Trinidadian Doubles by Patrick Bennett

Trinidad Doubles – Double Your Pleasure the West Indian Way

Double your pleasure, double your fun.

It’s a simple thought. Sometimes one of a good thing just isn’t enough.

Such was the case way back in 1937 on the island of Trinidad in Fairfield Princes Town. You see while Americans were enjoying Daffy Duck’s debut or alternatively reeling from the Hindenburg disaster, Mamudeen (aka Emamoul Deen) was handling a debut of his own: a simple to make snack. Basically just a quick bread (made of flour, baking powder, salt, and ground turmeric) five inches in diameter plus a little channa (curried chick peas or garbanzo beans) spread on top. The bread, or “bara” was then folded in half (kind of like a hot dog) with the channa inside. Add some pepper sauce and chutney to taste and Mamudeen had a snacking smash hit.

There was just one problem: it tasted too good.

When word got around of this delicious invention, people came from far and wide to have a taste. And, of course, one was just never enough. So rather than pay full price for a second snack, Mamudeen’s hungry patrons would ask for theirs to be “doubled-up” adding an extra bara to accommodate more channa.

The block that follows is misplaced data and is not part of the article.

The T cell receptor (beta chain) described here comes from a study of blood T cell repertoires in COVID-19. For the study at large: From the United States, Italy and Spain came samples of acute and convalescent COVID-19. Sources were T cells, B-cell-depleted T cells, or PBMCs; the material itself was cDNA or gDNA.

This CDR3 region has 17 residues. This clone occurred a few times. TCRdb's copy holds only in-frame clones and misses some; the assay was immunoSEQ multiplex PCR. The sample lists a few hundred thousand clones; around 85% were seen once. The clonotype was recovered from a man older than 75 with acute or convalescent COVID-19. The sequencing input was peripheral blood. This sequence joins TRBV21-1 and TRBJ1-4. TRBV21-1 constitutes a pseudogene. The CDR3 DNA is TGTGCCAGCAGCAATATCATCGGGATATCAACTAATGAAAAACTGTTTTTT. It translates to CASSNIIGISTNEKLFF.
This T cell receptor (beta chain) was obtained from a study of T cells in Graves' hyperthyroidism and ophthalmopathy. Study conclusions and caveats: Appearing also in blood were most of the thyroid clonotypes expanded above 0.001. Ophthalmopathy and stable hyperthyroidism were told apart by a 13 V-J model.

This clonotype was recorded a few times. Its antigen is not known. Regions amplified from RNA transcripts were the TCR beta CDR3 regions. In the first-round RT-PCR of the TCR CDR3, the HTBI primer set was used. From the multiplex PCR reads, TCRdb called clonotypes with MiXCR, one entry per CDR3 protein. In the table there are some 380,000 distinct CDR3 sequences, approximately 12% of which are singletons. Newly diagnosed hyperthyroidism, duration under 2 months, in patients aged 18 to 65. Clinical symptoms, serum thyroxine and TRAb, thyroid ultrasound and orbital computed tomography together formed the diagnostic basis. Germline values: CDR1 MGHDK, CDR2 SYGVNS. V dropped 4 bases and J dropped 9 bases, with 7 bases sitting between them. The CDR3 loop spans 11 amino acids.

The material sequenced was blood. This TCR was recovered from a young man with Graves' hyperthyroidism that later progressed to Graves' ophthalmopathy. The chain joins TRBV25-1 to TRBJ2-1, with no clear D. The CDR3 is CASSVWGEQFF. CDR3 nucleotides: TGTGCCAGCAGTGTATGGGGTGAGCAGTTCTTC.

And just like that, doubles were born.

Since then, they’ve spread far and wide throughout the Caribbean, but like the simplified rotis they closely resemble, the best are still to be had in Trinidad from street vendors… Or from Trinidadians around the world.

Just don’t try to get smart and ask for a quadruple. This isn’t Burger King. You can’t always have it your way!

Of course, if you’d prefer to make them yourself, try picking up a copy of the only West Indian cookbook you’ll ever need: The Naparima Girl’s High School Cookbook.

Happy snacking!

Last updated by Patrick Bennett on .

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